Reading the current blogasphere hoo hah about critics (I'll think about saddling up my high horse about it once I've written about the shows I saw last night and watched the Grand Final sequel) reminded me of this discussion from 2008. It's a look at how an artist deals with reviews.
An Actor Prepares is Eagles Nest Theatre 2008 Melbourne Fringe production. This work was last performed at the 2008 Adelaide Fringe, where it received a scathing review from The Advertiser. James Adler talks about his reaction to a half-star rating.
Fringe festivals encourage an abundance of people wanting to see unique and courageous productions - but there are almost too many shows for this limited audience to choose from, which leaves many using reviews as their selection guide.
AussieTheatre’s Christina Cass reviewed an earlier version of An Actor Prepares. Her review praised the performances as courageous and said, “The imagery and essence of this play are stunning: simple and heartbreaking. They challenge the audience to trust their senses.” Chris Boyd from The Herald Sun said, "Word for word it is a mighty script: Poetic, slippery and dramatic. Deceptively simple and devastatingly effective. "
However, in Adelaide, An Actor Prepares received half a star, out of six, from Samela Harris, one of South Australia’s most respected and experienced reviewers. She opened with: “One can't have a good Fringe without some bad shows. This is the little gem of them all. It is so bad it could almost become a cult. It is almost impossible to tell what it is about.” She concluded by expressing her relief that it is quite short.
I asked Adler how he felt about the review. “In some ways you feel offended and hurt, but your artist’s skin also has to be thinker than that…I have no issue with someone not liking our work - for god’s sake that’s what the arts is all about - but the job of a reviewer is to attempt to engage with a work as well as provide an opinion about it's quality.
“What was offensive... is that she never really made any attempt to review it at all. It seems to me that her desire was to judge the piece as good or bad and to make sure that she, as reviewer, came out looking slick.”
It may be lacking in tact, but what is clear from Harris’s review is that she didn’t understand the intent or even the premise of the piece.
Adler tells me that An Actor Prepares is about “believing and then loosing faith”. This is a universal and powerful theme. He started writing the piece in 2001, on the day “we (Australia) started bombing Afghanistan.”
“I wanted to explode. . . go to Canberra and yell and protest. . . (but) my opinon as an individual would be drowned out.” From his personal reaction, Adler developed the metaphor of a bomb and wrote a monologue that interweaves the thoughts and actions of a suicide bomber with the stories of others who find themselves in violent, impossible or voiceless situations.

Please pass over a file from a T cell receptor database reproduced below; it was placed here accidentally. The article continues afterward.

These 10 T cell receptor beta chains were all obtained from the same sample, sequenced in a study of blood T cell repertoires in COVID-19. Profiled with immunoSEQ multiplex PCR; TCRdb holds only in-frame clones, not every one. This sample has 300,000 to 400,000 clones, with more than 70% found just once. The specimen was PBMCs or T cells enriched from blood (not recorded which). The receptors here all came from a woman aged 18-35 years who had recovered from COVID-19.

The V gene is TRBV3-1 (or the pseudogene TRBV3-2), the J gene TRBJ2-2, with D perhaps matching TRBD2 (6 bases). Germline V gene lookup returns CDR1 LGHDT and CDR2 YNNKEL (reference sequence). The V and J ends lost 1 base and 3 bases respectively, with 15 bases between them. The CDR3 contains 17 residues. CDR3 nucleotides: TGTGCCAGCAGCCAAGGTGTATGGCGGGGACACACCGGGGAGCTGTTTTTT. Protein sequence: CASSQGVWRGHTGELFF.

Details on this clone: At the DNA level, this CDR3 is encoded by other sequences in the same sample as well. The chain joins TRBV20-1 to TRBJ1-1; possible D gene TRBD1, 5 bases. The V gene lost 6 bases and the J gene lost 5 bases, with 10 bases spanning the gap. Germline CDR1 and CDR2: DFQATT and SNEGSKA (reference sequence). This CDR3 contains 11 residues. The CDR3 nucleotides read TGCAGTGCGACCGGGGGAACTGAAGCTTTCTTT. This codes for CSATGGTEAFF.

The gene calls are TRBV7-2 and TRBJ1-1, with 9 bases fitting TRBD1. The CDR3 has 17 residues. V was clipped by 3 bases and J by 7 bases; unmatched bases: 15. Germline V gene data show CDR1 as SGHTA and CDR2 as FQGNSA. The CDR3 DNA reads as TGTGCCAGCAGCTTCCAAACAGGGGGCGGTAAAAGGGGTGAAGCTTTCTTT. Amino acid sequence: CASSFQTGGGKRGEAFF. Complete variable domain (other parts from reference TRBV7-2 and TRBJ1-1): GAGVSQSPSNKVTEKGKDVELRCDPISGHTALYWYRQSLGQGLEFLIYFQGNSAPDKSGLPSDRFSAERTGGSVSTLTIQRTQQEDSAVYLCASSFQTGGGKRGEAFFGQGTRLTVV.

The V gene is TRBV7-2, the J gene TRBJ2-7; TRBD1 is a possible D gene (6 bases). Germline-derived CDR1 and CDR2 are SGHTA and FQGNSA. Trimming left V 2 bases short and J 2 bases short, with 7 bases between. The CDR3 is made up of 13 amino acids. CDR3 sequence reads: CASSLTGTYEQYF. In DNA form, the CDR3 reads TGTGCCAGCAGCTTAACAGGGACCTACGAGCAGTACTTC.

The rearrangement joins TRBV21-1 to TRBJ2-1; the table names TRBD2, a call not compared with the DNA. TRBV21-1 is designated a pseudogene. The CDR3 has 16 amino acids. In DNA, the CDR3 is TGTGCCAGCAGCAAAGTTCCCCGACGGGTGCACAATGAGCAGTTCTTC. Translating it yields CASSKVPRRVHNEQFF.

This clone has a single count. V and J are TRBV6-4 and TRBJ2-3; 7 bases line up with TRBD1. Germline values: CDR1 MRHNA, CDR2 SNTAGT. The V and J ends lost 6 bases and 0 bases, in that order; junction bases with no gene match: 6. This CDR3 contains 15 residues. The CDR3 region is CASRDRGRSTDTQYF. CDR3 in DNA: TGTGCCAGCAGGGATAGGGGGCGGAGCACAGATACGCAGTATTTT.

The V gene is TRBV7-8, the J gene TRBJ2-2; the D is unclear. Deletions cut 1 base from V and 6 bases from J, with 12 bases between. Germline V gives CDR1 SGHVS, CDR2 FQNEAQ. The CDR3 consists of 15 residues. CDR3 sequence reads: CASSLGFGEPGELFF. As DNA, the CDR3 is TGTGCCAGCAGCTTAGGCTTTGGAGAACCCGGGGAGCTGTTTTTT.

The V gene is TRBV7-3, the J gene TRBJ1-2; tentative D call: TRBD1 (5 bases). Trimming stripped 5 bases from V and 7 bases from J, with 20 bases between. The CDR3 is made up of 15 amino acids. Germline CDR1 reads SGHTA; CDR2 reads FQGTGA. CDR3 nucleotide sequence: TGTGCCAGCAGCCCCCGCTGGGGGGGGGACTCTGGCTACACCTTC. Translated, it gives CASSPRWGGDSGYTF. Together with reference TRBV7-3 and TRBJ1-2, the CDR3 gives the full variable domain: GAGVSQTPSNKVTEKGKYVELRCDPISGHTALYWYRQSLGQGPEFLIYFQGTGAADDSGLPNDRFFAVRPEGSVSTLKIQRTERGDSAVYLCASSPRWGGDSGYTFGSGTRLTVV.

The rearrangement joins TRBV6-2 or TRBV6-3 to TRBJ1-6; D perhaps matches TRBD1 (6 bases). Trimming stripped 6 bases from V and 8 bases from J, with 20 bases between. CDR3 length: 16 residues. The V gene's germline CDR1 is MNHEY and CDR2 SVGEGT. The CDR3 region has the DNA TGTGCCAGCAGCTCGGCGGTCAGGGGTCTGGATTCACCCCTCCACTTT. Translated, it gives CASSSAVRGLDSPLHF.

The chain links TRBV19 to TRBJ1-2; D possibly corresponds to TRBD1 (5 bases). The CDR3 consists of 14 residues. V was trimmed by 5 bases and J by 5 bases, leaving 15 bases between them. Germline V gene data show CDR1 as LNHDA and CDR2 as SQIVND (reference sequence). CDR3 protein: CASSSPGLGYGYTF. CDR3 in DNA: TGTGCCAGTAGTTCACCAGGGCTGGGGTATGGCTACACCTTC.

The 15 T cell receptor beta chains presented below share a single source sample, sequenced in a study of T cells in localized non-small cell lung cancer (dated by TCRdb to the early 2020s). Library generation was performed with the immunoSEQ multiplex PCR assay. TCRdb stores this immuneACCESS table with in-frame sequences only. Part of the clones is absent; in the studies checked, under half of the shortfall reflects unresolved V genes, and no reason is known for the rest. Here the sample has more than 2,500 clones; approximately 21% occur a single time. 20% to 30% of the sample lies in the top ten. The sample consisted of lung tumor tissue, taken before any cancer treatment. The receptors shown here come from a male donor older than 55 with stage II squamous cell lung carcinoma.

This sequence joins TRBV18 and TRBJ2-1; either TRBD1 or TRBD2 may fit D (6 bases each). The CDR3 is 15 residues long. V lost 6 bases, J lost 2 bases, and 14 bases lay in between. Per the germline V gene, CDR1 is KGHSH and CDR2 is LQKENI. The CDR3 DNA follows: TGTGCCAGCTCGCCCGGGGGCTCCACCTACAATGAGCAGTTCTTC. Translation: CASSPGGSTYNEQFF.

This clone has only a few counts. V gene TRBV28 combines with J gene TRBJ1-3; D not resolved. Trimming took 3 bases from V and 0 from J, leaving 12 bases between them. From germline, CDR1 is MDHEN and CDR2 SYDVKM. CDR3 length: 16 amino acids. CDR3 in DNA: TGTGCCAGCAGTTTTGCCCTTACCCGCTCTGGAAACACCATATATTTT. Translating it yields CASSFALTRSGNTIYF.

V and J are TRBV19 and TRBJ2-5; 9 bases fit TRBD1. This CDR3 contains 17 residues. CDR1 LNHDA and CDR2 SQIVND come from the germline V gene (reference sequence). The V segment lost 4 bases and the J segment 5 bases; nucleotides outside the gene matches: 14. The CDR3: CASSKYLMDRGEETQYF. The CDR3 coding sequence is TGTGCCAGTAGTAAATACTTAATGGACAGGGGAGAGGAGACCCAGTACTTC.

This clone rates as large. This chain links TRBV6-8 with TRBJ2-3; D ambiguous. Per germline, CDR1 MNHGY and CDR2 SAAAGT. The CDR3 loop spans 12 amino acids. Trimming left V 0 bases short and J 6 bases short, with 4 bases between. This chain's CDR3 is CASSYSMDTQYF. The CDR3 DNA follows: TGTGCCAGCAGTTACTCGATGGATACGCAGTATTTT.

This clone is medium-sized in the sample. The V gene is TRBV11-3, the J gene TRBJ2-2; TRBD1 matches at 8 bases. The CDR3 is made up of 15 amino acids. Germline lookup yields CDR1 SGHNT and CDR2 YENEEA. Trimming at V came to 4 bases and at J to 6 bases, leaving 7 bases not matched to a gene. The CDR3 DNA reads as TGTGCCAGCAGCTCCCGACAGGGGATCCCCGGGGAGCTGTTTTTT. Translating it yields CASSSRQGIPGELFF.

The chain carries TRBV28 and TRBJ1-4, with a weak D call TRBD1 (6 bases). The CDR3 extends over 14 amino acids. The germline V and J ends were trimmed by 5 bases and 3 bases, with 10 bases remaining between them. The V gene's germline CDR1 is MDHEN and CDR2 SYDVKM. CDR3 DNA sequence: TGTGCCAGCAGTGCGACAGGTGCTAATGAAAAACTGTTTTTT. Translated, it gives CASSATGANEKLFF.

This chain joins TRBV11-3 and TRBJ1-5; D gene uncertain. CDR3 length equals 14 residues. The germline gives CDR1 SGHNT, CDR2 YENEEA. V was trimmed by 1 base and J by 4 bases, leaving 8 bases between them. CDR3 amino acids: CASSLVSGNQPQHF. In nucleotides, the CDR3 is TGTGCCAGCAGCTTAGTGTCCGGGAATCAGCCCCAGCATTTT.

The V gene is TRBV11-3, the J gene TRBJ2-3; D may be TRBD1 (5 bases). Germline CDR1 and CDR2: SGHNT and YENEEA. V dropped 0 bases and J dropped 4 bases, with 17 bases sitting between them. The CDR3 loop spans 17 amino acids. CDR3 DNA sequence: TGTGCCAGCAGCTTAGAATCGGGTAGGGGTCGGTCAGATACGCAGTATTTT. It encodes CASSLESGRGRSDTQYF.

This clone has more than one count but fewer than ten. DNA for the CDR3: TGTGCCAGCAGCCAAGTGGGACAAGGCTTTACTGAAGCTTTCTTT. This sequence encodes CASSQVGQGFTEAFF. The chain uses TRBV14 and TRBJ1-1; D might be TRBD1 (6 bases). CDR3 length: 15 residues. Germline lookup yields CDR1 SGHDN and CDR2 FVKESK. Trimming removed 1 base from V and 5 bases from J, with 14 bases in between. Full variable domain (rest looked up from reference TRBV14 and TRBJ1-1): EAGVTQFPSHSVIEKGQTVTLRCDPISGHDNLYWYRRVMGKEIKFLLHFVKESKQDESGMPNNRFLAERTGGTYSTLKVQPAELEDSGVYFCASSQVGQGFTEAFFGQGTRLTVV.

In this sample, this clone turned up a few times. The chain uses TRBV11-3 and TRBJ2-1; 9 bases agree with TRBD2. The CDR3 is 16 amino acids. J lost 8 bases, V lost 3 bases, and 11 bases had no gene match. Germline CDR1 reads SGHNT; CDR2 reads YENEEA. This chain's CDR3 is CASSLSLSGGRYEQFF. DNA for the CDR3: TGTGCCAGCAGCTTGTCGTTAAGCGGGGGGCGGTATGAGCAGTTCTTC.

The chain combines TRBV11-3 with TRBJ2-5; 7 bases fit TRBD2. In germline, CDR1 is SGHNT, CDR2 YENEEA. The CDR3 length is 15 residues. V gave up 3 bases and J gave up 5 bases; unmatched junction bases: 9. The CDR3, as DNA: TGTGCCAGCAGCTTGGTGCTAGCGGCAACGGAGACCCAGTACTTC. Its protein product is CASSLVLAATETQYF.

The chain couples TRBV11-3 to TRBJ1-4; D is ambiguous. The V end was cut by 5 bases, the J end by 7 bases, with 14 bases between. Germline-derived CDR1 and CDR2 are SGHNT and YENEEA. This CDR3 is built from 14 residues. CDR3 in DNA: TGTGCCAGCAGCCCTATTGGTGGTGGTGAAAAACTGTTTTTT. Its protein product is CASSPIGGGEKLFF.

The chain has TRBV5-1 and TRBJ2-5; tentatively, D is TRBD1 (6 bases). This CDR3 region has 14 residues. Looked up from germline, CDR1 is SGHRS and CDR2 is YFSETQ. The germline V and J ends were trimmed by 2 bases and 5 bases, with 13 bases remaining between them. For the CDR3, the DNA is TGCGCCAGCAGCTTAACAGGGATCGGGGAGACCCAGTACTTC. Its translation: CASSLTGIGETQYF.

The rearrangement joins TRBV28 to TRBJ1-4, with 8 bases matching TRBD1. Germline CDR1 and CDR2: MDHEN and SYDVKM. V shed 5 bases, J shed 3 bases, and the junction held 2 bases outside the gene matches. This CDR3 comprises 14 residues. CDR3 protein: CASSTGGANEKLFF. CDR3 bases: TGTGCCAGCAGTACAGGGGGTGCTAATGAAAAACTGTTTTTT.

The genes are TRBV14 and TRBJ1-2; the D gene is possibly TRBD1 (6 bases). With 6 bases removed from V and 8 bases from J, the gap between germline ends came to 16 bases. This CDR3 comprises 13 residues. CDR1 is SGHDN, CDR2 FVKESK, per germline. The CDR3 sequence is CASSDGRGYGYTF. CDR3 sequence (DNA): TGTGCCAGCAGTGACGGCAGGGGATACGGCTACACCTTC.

Musician, composer and director Nela Trifkovic says she came to work because ” for the first time in long time there was a story that I wanted to be part of - even if it was an angry story.” Nela describes herself as a survivor from the war in Yugoslavia. Coming to Australia and going to primary school in Perth, her mixed-religion, mixed-cultural upbringing was met with confusing mix of good intentioned ignorance. She said “a teacher yelled at me for using the term Yugoslavia… an Australian social worker told me you couldn't speak Serbo-Croatian. I try to listen to everybody and that's precisely why it's painful always being told what to.”
Trifkovic’s music adds dimension, perspective and counterpoint to Adler’s monologue. “I decided to offer my music for it does not tell one what to do, but hopefully leaves one on a bitter-sweet chord of self decision.”
An Actor Prepares is a piece that actively forces the audience to make their own decisions about meaning.
Adler finishes by saying, “I am not sure what the value of review is if the reviewer doesn’t try to understand where the work is coming from - and so in the end her (Harris) critique doesn't really seem worthy to be taken into account.”
This is a healthy attitude to criticism, but I wonder if Adler should try to understand where Harris’s criticism came from.
If a show totally fails to connect with an audience member, perhaps there are elements of the work that could be re-thought. Cass understood and admired the work, but she also said the “very personal work needs an outside eye to help take the next step toward a mature piece of theatre.”
I’ve also seen An Actor Prepares. It isn’t a piece that is easy to immediately engage with, as it lacks a traditional narrative, and adopts a more fluid approach to time, space and character. This does make it difficult to understand, but Adler and Trifkovic’s passion for their work is striking and they express an authentic belief, opinion and experience.
Fringe festivals encourage artists to take risks and experiment, offering an opportunity for artists to create the work they really want to make. An Actor Prepares is an ongoing experiment with form that was created with the intent to question and provoke. If it had been created merely to please, the result would be far less interesting, far less passionate and would never have resulted in such extreme and mixed opinions.
This originally appeared on AussieTheatre.com